“I entered the mobile store with a budget of Rs. 20,000; this was the maximum that I could spare, given the current scheme of things. As I started surfing my options, curiosity got the better of me and I found myself intrigued by the new iPhone model that was on display. Of course, I did not want to buy it. It was out of my financial scope. But it came with a mouth-watering deal–a cashback of Rs. 10,000 on my existing phone (I didn’t expect that), and an interest free EMI of Rs. 8,000 per month (for just 7 months). Buying it certainly meant reshuffling my priorities. But the deal was far more tempting than the financial burden that it came with. Not to mention the next few thousands that I spent on accessorizing my new phone and the next few months of emotional and financial turmoil that I underwent.”
This could be any Indian consumer’s story. It could be yours, mine or anyone else who is at peace living with loans and comfortable using those extra bucks for things that we really don’t currently need. Spending on wants rather than needs seem to have become the latest trend, despite the financial inconvenience that follows.
As per a survey, the average household debt of India surged by 1.8 times from Rs. 3.7 lakh crores in 2016-17 to Rs. 6.74 lakhs in 2017-18, growing at an annualized rate of 13% in a period of 5 years. Though this jump was attributed to various forms of bank lending, a steep rise (almost two-fold) can be seen in personal loans and credit cards.
Source: Economic Times
It is astonishing to see how comfortable we have become with the idea of living on credit. So much so, that we are more bothered about satisfying our immediate needs, even if that means spending our earnings in advance.
Have we seriously discounted our future? Believing that there will be no tomorrow? Or left our tomorrow to the mercy of our children, whom we nurture to function as our caretakers in our declining years?
In fact, do we even save enough to ensure that our children are well-educated? Or will that too have to depend on the availability of an education loan? Why not – acquiring a car at 25 and a home at 30 is way more enticing than saving for things like education or retirement? That can happen later. Right?
But, will‘later’ ever arrive? What if you have not saved enough? What if your EMIs outpace your income and savings? What if you get into a debt trap? An ET Wealth survey found that 20% of the respondents took loans to pay the existing loans that they had taken a year earlier. You could be one of them.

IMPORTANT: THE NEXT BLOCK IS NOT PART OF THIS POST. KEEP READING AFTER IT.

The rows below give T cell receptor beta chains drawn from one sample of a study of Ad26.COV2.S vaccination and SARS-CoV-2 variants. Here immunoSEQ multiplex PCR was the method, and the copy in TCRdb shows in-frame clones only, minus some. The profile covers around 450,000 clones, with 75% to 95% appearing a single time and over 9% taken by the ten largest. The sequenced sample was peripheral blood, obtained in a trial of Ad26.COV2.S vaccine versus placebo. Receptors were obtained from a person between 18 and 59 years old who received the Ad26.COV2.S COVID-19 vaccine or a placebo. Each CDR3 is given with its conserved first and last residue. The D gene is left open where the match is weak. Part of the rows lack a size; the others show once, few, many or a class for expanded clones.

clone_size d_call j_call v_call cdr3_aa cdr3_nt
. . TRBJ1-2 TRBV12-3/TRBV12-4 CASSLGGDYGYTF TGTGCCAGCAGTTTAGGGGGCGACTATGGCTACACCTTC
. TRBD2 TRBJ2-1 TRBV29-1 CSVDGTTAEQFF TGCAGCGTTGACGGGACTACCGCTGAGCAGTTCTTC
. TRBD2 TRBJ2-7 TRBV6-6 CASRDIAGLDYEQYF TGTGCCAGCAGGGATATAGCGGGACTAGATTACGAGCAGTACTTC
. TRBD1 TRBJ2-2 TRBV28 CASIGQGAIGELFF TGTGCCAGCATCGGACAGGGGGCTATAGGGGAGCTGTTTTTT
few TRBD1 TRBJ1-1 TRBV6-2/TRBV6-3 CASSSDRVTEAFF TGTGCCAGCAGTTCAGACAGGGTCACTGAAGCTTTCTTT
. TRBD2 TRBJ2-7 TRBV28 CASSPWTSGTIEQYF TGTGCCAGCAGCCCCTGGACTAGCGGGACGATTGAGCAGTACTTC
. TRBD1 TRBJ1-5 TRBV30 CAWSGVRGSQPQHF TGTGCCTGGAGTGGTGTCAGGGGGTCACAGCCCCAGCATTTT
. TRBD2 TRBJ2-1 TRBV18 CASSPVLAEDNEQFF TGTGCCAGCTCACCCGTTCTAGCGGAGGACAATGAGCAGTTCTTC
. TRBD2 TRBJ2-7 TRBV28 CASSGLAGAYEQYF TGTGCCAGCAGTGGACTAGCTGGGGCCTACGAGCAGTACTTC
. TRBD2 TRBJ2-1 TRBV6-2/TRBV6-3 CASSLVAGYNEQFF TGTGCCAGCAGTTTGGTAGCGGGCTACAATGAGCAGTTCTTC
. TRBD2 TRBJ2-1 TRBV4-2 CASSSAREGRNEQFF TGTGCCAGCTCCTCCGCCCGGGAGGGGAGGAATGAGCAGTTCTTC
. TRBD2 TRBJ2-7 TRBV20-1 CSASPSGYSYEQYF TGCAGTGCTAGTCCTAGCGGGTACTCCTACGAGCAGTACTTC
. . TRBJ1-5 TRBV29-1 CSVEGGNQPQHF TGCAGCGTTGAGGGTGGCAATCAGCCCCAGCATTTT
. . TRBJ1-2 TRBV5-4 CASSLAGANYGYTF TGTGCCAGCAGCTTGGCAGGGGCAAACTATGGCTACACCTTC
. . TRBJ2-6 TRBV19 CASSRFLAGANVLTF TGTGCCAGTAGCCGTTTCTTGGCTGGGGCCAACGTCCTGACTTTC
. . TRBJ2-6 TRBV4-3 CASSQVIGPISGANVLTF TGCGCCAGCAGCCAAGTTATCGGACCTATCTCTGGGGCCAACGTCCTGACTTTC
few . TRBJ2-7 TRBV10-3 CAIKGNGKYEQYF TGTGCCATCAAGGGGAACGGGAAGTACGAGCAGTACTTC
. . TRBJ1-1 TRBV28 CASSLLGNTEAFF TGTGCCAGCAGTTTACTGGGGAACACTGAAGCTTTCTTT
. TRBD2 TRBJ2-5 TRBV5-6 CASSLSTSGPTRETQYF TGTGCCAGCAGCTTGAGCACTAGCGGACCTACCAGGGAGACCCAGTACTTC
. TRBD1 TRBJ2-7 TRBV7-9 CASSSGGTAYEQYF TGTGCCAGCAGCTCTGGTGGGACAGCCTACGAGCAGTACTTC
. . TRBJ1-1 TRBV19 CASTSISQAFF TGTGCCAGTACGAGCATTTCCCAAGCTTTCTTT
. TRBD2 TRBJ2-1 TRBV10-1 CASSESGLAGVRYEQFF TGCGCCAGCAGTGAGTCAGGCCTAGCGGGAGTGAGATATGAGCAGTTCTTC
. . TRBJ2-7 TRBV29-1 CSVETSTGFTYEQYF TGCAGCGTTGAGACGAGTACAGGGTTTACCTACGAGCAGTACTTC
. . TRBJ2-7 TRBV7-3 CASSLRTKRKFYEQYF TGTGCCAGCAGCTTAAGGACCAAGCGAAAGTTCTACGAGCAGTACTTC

There is a crazy urgency to own assets. The convenience with which we can avail credit and loans today has led us to the attitude of “buy first, repay later”. We have entered into a strange phase of accumulation. And, in doing so, we have reversed the ideal cycle for financial planning.
This is how we usually plan our lives in the current scenario:-
By the time we have crossed the 50-year threshold and are left with limited years of earning, we are almost done repaying our existing loans. Retirement planning thus never comes into the equation and we are left with no choice but to depend on others during the most vulnerable years of our lives.
What makes things worse is that our investment decisions are inappropriate. We invest in fixed income assets and debt instruments with a time horizon of 10-20 years but our trust in equities is short lived.
We expect to generate great returns from our equity investments in a span of 2-2.5 years and when that does not happen (equities can certainly not be expected to perform in the short-term), we go back to the traditional form of investing (Fixed Deposits, Bonds, etc.).
Thus, when the debt investments yield about 6-6.5 % interest on an average(post tax), they seem inadequate to repay the interest on our loans.
Today, we take our future incomes and expected salary hikes into account while planning our borrowing and spending. However, with changing economic conditions and lifestyle improvements, many of us carry an EMI burden of about 60% - 70% of our income.
Additional expenses on account of health issues, emergencies, holidays and social events cause further pressure on our finances and put us amid a vicious debt cycle which is difficult to break.